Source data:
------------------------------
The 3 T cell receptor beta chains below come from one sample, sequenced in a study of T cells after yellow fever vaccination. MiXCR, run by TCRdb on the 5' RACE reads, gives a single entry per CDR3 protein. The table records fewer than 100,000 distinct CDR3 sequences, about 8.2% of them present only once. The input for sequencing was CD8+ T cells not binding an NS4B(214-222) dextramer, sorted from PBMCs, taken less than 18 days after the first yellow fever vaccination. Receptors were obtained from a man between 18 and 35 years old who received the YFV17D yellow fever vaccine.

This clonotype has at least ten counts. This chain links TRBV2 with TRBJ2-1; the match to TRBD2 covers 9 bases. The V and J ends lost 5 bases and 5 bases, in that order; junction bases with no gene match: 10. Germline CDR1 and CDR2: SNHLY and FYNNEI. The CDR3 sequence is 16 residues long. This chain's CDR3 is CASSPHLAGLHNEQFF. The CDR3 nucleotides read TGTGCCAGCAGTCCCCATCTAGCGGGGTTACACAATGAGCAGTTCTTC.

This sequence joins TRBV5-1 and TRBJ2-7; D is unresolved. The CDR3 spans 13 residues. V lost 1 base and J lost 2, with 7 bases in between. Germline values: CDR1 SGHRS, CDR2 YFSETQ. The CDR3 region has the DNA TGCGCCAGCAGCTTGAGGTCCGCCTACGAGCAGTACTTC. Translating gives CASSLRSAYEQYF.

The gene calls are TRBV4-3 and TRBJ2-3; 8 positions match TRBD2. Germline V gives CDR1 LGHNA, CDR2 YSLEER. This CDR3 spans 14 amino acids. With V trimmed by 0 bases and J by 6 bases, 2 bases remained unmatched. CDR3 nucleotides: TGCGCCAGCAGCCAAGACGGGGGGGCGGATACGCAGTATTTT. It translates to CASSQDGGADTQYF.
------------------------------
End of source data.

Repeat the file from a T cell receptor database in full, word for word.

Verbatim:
The 3 T cell receptor beta chains below come from one sample, sequenced in a study of T cells after yellow fever vaccination. MiXCR, run by TCRdb on the 5' RACE reads, gives a single entry per CDR3 protein. The table records fewer than 100,000 distinct CDR3 sequences, about 8.2% of them present only once. The input for sequencing was CD8+ T cells not binding an NS4B(214-222) dextramer, sorted from PBMCs, taken less than 18 days after the first yellow fever vaccination. Receptors were obtained from a man between 18 and 35 years old who received the YFV17D yellow fever vaccine.

This clonotype has at least ten counts. This chain links TRBV2 with TRBJ2-1; the match to TRBD2 covers 9 bases. The V and J ends lost 5 bases and 5 bases, in that order; junction bases with no gene match: 10. Germline CDR1 and CDR2: SNHLY and FYNNEI. The CDR3 sequence is 16 residues long. This chain's CDR3 is CASSPHLAGLHNEQFF. The CDR3 nucleotides read TGTGCCAGCAGTCCCCATCTAGCGGGGTTACACAATGAGCAGTTCTTC.

This sequence joins TRBV5-1 and TRBJ2-7; D is unresolved. The CDR3 spans 13 residues. V lost 1 base and J lost 2, with 7 bases in between. Germline values: CDR1 SGHRS, CDR2 YFSETQ. The CDR3 region has the DNA TGCGCCAGCAGCTTGAGGTCCGCCTACGAGCAGTACTTC. Translating gives CASSLRSAYEQYF.

The gene calls are TRBV4-3 and TRBJ2-3; 8 positions match TRBD2. Germline V gives CDR1 LGHNA, CDR2 YSLEER. This CDR3 spans 14 amino acids. With V trimmed by 0 bases and J by 6 bases, 2 bases remained unmatched. CDR3 nucleotides: TGCGCCAGCAGCCAAGACGGGGGGGCGGATACGCAGTATTTT. It translates to CASSQDGGADTQYF.